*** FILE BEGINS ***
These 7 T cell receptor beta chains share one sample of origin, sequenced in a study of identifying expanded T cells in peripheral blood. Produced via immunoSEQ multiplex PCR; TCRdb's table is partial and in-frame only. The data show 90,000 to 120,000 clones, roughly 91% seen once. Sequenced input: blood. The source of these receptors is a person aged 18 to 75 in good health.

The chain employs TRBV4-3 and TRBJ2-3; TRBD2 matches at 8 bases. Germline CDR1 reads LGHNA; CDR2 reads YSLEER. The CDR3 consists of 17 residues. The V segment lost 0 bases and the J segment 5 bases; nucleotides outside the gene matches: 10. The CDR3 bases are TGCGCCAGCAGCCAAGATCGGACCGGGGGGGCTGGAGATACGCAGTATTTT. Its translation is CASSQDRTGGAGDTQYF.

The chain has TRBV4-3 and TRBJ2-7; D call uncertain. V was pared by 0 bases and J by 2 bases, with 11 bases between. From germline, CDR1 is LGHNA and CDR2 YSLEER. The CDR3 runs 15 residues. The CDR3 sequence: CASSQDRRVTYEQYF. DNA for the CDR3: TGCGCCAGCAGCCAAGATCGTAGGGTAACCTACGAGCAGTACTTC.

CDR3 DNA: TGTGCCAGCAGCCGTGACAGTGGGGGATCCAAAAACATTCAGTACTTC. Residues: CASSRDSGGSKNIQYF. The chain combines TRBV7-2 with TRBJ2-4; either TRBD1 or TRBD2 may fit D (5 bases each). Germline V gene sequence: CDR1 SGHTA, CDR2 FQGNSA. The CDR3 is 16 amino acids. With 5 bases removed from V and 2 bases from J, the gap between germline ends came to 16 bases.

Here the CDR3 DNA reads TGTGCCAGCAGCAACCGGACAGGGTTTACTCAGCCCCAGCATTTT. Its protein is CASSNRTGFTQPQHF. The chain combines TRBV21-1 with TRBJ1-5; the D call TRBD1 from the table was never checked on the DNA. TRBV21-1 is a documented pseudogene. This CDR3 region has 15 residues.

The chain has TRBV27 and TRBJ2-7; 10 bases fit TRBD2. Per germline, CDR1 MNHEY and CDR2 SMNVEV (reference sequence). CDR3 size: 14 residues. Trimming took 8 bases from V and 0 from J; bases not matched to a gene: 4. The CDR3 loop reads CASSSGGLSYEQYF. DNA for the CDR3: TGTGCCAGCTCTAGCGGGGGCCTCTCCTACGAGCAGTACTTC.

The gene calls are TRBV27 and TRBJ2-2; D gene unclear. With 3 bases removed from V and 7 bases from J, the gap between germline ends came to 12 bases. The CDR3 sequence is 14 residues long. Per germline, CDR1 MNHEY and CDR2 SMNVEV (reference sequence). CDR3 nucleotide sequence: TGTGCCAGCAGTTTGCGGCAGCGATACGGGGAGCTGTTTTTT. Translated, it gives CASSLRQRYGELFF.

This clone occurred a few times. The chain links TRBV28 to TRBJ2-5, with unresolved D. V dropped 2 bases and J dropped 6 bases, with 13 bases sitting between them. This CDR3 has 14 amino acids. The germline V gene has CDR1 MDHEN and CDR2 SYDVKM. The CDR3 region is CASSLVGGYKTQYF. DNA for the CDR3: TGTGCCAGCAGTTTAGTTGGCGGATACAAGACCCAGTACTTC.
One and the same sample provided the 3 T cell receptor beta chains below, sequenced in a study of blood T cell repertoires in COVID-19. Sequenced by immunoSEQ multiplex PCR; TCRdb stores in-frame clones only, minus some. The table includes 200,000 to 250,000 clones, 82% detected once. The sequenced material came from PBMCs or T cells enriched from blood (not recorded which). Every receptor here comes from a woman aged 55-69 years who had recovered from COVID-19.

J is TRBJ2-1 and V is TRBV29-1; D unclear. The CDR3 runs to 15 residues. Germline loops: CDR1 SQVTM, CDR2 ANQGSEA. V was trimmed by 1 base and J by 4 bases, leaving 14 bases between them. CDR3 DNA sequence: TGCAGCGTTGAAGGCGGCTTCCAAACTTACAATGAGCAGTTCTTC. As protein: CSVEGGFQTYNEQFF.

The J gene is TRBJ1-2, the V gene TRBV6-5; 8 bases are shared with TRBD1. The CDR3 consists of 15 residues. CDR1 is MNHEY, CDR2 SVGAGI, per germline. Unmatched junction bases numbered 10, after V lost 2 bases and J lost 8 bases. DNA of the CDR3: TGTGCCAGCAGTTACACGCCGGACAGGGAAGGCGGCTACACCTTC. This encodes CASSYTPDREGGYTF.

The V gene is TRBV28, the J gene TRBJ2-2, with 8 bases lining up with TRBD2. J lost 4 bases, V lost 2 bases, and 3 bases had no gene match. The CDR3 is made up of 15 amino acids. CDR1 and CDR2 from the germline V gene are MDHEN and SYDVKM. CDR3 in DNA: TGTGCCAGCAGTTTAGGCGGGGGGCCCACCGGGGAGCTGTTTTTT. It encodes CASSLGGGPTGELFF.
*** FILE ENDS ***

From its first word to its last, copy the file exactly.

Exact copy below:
These 7 T cell receptor beta chains share one sample of origin, sequenced in a study of identifying expanded T cells in peripheral blood. Produced via immunoSEQ multiplex PCR; TCRdb's table is partial and in-frame only. The data show 90,000 to 120,000 clones, roughly 91% seen once. Sequenced input: blood. The source of these receptors is a person aged 18 to 75 in good health.

The chain employs TRBV4-3 and TRBJ2-3; TRBD2 matches at 8 bases. Germline CDR1 reads LGHNA; CDR2 reads YSLEER. The CDR3 consists of 17 residues. The V segment lost 0 bases and the J segment 5 bases; nucleotides outside the gene matches: 10. The CDR3 bases are TGCGCCAGCAGCCAAGATCGGACCGGGGGGGCTGGAGATACGCAGTATTTT. Its translation is CASSQDRTGGAGDTQYF.

The chain has TRBV4-3 and TRBJ2-7; D call uncertain. V was pared by 0 bases and J by 2 bases, with 11 bases between. From germline, CDR1 is LGHNA and CDR2 YSLEER. The CDR3 runs 15 residues. The CDR3 sequence: CASSQDRRVTYEQYF. DNA for the CDR3: TGCGCCAGCAGCCAAGATCGTAGGGTAACCTACGAGCAGTACTTC.

CDR3 DNA: TGTGCCAGCAGCCGTGACAGTGGGGGATCCAAAAACATTCAGTACTTC. Residues: CASSRDSGGSKNIQYF. The chain combines TRBV7-2 with TRBJ2-4; either TRBD1 or TRBD2 may fit D (5 bases each). Germline V gene sequence: CDR1 SGHTA, CDR2 FQGNSA. The CDR3 is 16 amino acids. With 5 bases removed from V and 2 bases from J, the gap between germline ends came to 16 bases.

Here the CDR3 DNA reads TGTGCCAGCAGCAACCGGACAGGGTTTACTCAGCCCCAGCATTTT. Its protein is CASSNRTGFTQPQHF. The chain combines TRBV21-1 with TRBJ1-5; the D call TRBD1 from the table was never checked on the DNA. TRBV21-1 is a documented pseudogene. This CDR3 region has 15 residues.

The chain has TRBV27 and TRBJ2-7; 10 bases fit TRBD2. Per germline, CDR1 MNHEY and CDR2 SMNVEV (reference sequence). CDR3 size: 14 residues. Trimming took 8 bases from V and 0 from J; bases not matched to a gene: 4. The CDR3 loop reads CASSSGGLSYEQYF. DNA for the CDR3: TGTGCCAGCTCTAGCGGGGGCCTCTCCTACGAGCAGTACTTC.

The gene calls are TRBV27 and TRBJ2-2; D gene unclear. With 3 bases removed from V and 7 bases from J, the gap between germline ends came to 12 bases. The CDR3 sequence is 14 residues long. Per germline, CDR1 MNHEY and CDR2 SMNVEV (reference sequence). CDR3 nucleotide sequence: TGTGCCAGCAGTTTGCGGCAGCGATACGGGGAGCTGTTTTTT. Translated, it gives CASSLRQRYGELFF.

This clone occurred a few times. The chain links TRBV28 to TRBJ2-5, with unresolved D. V dropped 2 bases and J dropped 6 bases, with 13 bases sitting between them. This CDR3 has 14 amino acids. The germline V gene has CDR1 MDHEN and CDR2 SYDVKM. The CDR3 region is CASSLVGGYKTQYF. DNA for the CDR3: TGTGCCAGCAGTTTAGTTGGCGGATACAAGACCCAGTACTTC.
One and the same sample provided the 3 T cell receptor beta chains below, sequenced in a study of blood T cell repertoires in COVID-19. Sequenced by immunoSEQ multiplex PCR; TCRdb stores in-frame clones only, minus some. The table includes 200,000 to 250,000 clones, 82% detected once. The sequenced material came from PBMCs or T cells enriched from blood (not recorded which). Every receptor here comes from a woman aged 55-69 years who had recovered from COVID-19.

J is TRBJ2-1 and V is TRBV29-1; D unclear. The CDR3 runs to 15 residues. Germline loops: CDR1 SQVTM, CDR2 ANQGSEA. V was trimmed by 1 base and J by 4 bases, leaving 14 bases between them. CDR3 DNA sequence: TGCAGCGTTGAAGGCGGCTTCCAAACTTACAATGAGCAGTTCTTC. As protein: CSVEGGFQTYNEQFF.

The J gene is TRBJ1-2, the V gene TRBV6-5; 8 bases are shared with TRBD1. The CDR3 consists of 15 residues. CDR1 is MNHEY, CDR2 SVGAGI, per germline. Unmatched junction bases numbered 10, after V lost 2 bases and J lost 8 bases. DNA of the CDR3: TGTGCCAGCAGTTACACGCCGGACAGGGAAGGCGGCTACACCTTC. This encodes CASSYTPDREGGYTF.

The V gene is TRBV28, the J gene TRBJ2-2, with 8 bases lining up with TRBD2. J lost 4 bases, V lost 2 bases, and 3 bases had no gene match. The CDR3 is made up of 15 amino acids. CDR1 and CDR2 from the germline V gene are MDHEN and SYDVKM. CDR3 in DNA: TGTGCCAGCAGTTTAGGCGGGGGGCCCACCGGGGAGCTGTTTTTT. It encodes CASSLGGGPTGELFF.